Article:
When this luxury of community is not available, it might be a hard road ahead. Entrapment does not only stem from physical inability but also, social isolation.  Someone might not even understand what self-advocacy is about. It takes an enormous amount of empathy, and courage to give others grace when they unintentionally or ignorantly do something hurtful and you do not understand why.  Take my example: If a person with a disability has stared at other person with a disability it is harder to understand why someone may stare at the way you move.  This is not a problem that is easily fixed or remedied. It is a process and we all should be a part of this process because we can all provide awareness and education because we all experience CP differently.

If anything, there is always hope for those who cannot easily find and connect with a community of disabled people. If you are on this site, it means that you are looking for people that have the same or similar obstacles as you have. YouTube videos, PWD (persons with disabilities) blogs, and other forms of social media can never replace human interactions but it can provide a sense of comfort for those who need it. With all of this technology rapidly increasing and becoming increasingly popular, it is easy to stumble across YouTube videos or read blogs where you can laugh, cry, and talk with others who know exactly what you are going through on that day. These types of interactions help us all gain a sense happiness, and self-fulfillment that could not be provided elsewhere. Additionally, these websites and blogs can help inform society about how disabilities affect the body, and how everyone deserves and desires to be treated with as much normalcy and humanity as possible. This can be life affirming and we gain a certain amount a satisfaction in our life by going online when we cannot interact with our others who experience our own condition.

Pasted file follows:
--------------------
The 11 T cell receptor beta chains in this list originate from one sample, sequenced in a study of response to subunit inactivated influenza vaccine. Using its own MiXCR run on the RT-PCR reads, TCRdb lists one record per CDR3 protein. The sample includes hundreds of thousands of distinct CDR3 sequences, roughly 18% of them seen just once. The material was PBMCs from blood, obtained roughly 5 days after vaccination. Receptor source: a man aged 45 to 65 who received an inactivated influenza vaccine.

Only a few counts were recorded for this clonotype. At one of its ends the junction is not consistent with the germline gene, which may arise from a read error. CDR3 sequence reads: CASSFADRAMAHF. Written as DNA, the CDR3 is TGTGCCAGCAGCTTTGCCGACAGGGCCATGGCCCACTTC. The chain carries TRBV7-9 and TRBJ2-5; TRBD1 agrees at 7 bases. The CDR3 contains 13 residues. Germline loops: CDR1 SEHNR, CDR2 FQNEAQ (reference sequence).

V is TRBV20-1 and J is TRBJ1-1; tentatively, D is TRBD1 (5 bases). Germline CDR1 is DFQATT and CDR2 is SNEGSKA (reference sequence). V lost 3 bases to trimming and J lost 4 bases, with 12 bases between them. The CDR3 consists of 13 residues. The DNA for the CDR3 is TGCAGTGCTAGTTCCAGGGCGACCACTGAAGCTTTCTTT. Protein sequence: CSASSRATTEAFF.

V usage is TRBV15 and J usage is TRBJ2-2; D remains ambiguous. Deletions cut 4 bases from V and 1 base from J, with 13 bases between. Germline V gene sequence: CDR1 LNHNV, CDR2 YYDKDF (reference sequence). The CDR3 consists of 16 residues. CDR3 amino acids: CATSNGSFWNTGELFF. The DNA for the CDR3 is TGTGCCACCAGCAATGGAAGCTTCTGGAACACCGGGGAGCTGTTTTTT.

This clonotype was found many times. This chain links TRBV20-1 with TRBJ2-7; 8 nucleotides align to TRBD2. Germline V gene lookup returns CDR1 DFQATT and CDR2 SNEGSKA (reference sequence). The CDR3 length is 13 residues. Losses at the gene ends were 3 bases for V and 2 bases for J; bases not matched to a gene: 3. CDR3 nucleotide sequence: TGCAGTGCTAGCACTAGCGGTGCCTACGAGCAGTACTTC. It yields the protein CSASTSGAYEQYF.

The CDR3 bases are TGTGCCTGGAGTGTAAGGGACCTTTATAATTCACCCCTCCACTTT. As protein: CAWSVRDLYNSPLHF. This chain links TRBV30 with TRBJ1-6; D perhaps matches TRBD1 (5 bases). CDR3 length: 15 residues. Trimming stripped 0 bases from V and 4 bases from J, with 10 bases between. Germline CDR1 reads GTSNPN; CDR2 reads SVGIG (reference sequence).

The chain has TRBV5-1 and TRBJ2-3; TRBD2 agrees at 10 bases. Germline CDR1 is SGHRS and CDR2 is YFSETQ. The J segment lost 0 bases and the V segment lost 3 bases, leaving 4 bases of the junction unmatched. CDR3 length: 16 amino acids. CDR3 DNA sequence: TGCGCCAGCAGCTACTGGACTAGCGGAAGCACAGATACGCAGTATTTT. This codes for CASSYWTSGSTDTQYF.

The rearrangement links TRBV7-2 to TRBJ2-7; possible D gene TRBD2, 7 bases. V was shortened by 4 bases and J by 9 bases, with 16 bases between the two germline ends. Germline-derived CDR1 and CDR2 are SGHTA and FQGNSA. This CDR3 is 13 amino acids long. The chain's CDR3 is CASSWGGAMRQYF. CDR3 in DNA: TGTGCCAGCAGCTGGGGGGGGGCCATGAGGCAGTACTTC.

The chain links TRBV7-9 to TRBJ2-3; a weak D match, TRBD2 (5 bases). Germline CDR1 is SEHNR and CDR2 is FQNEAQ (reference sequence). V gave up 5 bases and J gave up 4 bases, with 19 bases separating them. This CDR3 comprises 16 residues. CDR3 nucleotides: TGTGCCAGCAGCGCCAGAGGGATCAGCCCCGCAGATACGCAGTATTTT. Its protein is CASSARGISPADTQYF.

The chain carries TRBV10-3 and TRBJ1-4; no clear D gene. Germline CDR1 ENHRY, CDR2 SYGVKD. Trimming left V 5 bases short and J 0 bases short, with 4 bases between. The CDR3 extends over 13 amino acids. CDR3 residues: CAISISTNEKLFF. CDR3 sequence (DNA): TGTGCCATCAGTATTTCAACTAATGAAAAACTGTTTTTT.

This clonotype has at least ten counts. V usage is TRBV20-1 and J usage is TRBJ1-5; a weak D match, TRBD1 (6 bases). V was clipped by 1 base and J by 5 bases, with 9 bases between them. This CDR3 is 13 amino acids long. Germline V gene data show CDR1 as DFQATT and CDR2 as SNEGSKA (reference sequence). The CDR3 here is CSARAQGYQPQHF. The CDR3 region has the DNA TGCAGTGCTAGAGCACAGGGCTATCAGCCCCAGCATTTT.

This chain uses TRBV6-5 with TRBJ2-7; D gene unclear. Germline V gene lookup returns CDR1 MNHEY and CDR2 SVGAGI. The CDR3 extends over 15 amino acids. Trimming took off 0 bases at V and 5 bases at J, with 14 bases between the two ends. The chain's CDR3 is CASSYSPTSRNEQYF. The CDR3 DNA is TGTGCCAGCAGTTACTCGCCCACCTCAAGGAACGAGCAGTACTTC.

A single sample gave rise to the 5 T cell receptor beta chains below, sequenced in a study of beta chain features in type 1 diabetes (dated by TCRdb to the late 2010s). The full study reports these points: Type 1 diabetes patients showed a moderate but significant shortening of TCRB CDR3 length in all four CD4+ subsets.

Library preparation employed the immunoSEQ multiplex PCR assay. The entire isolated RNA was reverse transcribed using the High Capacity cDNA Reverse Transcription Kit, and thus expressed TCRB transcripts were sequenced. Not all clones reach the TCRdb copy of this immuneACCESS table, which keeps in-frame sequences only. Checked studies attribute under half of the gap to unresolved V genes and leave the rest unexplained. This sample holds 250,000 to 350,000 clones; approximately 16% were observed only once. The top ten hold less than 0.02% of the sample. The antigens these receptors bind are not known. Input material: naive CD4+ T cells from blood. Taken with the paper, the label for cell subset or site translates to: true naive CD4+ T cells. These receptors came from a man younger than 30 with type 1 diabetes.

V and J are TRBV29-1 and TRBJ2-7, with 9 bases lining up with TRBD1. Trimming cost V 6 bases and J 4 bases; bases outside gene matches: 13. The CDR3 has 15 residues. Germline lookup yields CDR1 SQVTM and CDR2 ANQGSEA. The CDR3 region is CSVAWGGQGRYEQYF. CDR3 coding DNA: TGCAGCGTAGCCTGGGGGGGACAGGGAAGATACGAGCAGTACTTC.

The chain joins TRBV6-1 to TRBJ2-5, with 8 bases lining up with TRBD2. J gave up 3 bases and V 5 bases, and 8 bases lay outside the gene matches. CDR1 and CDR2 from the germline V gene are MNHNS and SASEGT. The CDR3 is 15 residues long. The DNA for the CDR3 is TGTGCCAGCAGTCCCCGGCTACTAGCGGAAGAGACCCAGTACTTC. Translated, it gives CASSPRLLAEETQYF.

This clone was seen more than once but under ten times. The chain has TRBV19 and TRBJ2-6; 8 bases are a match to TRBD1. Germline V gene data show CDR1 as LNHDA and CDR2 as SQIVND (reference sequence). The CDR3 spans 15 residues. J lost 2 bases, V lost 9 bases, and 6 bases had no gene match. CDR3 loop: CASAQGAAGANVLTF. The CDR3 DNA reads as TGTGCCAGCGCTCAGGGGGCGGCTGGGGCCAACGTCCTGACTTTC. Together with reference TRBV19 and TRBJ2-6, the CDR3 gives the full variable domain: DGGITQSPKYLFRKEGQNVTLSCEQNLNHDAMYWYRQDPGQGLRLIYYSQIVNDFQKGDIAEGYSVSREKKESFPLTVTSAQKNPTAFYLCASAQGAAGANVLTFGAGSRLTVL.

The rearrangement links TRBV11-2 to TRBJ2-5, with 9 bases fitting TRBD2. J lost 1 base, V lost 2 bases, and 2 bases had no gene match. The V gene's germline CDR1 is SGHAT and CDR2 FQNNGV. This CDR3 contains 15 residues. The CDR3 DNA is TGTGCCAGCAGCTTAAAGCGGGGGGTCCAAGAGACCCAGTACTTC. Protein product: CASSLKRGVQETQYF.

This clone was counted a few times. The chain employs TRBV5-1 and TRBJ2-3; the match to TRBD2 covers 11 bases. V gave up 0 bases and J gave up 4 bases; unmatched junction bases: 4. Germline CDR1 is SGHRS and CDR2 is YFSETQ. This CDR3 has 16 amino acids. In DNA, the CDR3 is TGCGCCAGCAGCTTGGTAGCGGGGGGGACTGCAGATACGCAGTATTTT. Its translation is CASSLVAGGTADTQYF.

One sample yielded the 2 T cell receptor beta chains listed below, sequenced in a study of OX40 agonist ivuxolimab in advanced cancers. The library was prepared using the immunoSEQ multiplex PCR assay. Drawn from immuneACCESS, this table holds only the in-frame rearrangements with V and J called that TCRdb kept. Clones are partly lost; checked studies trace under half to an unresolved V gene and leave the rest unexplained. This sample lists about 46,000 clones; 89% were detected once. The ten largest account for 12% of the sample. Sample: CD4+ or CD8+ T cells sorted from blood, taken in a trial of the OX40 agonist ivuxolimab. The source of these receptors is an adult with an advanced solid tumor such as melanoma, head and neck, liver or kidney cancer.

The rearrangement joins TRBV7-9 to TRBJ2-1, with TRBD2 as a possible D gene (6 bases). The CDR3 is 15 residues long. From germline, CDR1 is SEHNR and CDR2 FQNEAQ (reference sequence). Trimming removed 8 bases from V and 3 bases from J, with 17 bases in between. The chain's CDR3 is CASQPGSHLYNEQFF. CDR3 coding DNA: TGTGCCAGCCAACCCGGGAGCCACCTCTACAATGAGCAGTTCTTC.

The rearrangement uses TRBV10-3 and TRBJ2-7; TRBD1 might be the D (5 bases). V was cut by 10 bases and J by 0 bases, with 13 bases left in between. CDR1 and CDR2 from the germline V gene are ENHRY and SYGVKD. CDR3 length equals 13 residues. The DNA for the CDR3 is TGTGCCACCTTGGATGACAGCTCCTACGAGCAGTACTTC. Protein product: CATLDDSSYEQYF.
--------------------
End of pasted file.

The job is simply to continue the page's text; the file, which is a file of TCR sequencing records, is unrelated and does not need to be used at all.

Let’s continue the journey. -Lance

4 Comments

  1. pablo

    I find your essay incredibly balanced and pertinent. By struggling too hard I must say I’ve achieved the almost 100% function level. But identity is a different story. And expectations simply won’t match possibilities because there’s too much that will be hidden costs the more proficient I get in tricking able-bodied into thinking I’m one of them with a different package. The fact is I have all the credentials they ask for, but still I cannot make it in their world. And because reasons for that are fuzzy, rather than measurable and straight forward, I myself would take the blame and think what a hell is wrong with me? Lately I’ve learned (after more than 30 years) there’s nothing wrong with me. But I still haven’t figured out how to deal with the gap between my education and skills and the material outcomes they generate in an adverse society.

  2. austeane

    Amazing article. I do not have CP, I will be working with people with CP, strokes or other forms of hemiparegia on an internship. I was looking for information on people living with these conditions, and honestly didn’t expect such an amazing blog or even that large CP communities existed. I am ignorant of people with disabilities still, and I am working to learn more. Treating people as people is my standard mode of engagement with the world, but I still have lots to learn about the challenges people with CP face every day.

  3. Sandy

    I also am impressed with this helpful blog. I do not have CP however, I work with people who do and the more I learn the better person I will become and the better work I will impart. thank you

  4. Shannon Downes

    Wow. What a wonderful piece of writing you have shared. I have learnt a lot. Thank you.